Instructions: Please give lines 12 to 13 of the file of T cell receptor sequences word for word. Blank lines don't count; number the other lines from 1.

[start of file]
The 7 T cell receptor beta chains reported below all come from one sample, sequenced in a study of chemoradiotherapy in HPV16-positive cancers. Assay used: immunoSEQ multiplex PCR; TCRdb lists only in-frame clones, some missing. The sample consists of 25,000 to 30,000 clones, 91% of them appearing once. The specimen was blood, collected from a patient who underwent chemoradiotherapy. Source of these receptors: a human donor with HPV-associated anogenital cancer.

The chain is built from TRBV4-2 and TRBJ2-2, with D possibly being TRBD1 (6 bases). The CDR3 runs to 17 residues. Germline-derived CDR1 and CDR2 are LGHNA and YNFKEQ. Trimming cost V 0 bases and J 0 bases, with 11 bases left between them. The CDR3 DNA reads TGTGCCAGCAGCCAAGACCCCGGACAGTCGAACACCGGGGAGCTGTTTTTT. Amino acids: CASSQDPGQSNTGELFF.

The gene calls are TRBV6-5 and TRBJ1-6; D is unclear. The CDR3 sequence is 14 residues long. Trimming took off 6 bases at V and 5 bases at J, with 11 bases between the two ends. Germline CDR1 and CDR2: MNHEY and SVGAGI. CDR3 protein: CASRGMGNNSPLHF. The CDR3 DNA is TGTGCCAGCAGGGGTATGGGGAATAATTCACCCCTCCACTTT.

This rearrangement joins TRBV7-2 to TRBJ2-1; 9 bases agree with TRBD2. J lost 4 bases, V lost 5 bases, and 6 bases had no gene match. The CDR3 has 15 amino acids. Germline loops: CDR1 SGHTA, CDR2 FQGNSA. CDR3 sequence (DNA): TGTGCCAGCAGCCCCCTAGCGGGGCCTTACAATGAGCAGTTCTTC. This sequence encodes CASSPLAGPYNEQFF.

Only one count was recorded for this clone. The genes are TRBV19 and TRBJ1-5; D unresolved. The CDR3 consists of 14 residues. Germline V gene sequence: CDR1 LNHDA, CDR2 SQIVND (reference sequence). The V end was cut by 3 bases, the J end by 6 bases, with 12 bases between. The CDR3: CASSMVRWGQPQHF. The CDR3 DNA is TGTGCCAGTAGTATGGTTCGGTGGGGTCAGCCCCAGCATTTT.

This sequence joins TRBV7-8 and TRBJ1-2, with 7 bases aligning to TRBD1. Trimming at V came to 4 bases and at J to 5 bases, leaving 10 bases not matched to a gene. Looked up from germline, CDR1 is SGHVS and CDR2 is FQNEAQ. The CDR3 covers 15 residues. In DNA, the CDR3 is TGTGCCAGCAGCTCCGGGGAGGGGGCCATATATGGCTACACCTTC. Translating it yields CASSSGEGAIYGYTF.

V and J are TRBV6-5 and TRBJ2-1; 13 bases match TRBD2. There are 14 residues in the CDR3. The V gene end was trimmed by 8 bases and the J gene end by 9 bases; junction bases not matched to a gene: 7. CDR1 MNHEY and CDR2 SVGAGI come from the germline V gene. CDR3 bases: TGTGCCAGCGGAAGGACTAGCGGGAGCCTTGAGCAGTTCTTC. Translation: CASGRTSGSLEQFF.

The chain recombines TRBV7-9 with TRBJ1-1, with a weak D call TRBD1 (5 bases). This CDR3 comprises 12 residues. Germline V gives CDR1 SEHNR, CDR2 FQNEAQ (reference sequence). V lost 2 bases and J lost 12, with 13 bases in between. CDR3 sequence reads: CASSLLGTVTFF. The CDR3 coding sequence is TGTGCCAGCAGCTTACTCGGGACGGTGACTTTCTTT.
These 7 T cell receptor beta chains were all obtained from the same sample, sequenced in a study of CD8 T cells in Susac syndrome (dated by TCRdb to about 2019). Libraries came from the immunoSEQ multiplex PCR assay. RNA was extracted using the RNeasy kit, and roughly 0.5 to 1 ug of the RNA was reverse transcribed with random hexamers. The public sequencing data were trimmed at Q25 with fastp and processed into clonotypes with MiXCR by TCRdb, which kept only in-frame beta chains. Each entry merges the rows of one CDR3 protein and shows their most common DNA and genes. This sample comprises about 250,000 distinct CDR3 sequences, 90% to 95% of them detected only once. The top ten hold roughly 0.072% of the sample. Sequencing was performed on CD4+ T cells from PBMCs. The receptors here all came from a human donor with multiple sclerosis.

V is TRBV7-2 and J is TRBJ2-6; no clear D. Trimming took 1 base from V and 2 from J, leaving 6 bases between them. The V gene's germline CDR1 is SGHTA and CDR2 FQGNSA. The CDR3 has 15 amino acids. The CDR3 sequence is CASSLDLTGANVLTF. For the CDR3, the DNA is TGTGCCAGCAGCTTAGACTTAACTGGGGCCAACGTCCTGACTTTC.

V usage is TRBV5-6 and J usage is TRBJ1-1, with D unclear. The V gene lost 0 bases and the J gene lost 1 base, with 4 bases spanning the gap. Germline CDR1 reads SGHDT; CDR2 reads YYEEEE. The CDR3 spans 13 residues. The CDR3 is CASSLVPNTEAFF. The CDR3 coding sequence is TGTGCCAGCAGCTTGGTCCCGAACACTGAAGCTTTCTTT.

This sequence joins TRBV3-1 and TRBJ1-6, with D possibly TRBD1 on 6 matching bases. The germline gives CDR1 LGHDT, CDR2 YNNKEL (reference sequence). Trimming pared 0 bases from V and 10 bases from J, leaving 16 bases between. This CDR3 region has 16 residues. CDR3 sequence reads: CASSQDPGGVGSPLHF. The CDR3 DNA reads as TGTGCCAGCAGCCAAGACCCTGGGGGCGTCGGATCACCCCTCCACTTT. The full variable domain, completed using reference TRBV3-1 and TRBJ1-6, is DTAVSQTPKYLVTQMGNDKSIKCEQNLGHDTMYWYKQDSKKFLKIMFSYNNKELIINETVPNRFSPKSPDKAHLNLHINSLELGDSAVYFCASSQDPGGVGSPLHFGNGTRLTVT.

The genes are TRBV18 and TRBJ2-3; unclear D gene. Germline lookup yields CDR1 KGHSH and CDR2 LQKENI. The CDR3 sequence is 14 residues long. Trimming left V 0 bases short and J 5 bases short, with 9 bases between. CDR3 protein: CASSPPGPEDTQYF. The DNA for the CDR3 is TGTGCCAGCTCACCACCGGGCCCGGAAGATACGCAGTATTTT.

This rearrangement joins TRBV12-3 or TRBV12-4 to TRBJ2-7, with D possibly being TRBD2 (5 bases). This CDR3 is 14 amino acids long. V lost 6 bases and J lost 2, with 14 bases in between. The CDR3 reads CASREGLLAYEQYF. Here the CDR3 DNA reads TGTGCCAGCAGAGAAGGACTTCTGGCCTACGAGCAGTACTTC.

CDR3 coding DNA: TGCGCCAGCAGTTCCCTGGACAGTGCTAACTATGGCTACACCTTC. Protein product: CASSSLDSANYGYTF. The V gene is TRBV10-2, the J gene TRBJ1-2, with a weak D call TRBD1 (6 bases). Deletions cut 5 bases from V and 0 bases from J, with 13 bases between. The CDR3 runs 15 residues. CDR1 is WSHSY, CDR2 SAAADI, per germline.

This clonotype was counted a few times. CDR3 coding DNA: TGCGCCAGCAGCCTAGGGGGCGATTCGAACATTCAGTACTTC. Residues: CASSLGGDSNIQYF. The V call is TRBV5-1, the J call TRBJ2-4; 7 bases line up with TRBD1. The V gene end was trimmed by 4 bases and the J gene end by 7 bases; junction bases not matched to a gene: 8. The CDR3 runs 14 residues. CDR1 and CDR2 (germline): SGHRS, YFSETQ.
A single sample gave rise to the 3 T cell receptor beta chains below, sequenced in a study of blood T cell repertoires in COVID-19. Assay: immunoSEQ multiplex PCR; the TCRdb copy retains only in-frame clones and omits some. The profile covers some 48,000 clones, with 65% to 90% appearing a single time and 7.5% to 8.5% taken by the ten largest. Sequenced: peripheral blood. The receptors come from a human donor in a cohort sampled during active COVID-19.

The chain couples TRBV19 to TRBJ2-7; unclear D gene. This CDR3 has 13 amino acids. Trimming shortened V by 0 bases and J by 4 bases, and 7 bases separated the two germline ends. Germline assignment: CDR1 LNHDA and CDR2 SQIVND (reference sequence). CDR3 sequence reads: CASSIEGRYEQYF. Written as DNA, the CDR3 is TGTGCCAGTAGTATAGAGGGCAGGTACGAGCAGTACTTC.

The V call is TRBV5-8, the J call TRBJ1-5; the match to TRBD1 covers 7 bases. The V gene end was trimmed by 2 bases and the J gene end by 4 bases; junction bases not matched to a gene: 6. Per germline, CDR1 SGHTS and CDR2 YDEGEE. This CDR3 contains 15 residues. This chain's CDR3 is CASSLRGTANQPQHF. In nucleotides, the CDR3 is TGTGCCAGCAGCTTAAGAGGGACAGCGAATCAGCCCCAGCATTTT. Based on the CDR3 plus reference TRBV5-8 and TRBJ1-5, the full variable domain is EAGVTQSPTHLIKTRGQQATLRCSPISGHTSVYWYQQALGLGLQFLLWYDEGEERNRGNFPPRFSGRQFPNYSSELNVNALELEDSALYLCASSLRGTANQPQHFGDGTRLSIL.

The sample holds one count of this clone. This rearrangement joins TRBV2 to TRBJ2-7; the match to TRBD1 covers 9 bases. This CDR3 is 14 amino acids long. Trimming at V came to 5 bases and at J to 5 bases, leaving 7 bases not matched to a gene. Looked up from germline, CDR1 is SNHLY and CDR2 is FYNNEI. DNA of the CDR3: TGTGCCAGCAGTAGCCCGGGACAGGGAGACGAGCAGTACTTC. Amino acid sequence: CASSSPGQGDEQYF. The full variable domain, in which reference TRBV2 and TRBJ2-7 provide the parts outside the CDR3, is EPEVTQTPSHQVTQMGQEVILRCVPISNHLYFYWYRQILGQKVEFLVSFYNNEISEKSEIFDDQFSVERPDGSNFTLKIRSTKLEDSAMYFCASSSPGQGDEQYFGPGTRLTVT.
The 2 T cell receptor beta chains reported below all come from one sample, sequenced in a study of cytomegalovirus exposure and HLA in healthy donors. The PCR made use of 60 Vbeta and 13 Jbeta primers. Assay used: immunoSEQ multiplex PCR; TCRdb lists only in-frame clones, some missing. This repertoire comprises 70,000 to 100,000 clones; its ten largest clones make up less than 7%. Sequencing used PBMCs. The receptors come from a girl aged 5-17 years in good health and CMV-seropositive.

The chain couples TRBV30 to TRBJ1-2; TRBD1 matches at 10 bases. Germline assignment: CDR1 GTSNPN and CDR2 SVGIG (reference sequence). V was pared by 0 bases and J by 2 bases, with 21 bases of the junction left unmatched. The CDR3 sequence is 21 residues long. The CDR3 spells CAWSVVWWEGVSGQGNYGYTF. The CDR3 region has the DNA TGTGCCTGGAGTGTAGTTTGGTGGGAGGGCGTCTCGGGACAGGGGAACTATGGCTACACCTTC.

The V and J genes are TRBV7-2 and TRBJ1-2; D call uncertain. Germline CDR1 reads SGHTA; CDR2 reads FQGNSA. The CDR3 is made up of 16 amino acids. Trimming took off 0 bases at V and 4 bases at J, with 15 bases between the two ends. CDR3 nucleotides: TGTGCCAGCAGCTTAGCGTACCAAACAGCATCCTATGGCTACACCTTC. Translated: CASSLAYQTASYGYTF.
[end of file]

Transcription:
This sequence joins TRBV3-1 and TRBJ1-6, with D possibly TRBD1 on 6 matching bases. The germline gives CDR1 LGHDT, CDR2 YNNKEL (reference sequence). Trimming pared 0 bases from V and 10 bases from J, leaving 16 bases between. This CDR3 region has 16 residues. CDR3 sequence reads: CASSQDPGGVGSPLHF. The CDR3 DNA reads as TGTGCCAGCAGCCAAGACCCTGGGGGCGTCGGATCACCCCTCCACTTT. The full variable domain, completed using reference TRBV3-1 and TRBJ1-6, is DTAVSQTPKYLVTQMGNDKSIKCEQNLGHDTMYWYKQDSKKFLKIMFSYNNKELIINETVPNRFSPKSPDKAHLNLHINSLELGDSAVYFCASSQDPGGVGSPLHFGNGTRLTVT.

The genes are TRBV18 and TRBJ2-3; unclear D gene. Germline lookup yields CDR1 KGHSH and CDR2 LQKENI. The CDR3 sequence is 14 residues long. Trimming left V 0 bases short and J 5 bases short, with 9 bases between. CDR3 protein: CASSPPGPEDTQYF. The DNA for the CDR3 is TGTGCCAGCTCACCACCGGGCCCGGAAGATACGCAGTATTTT.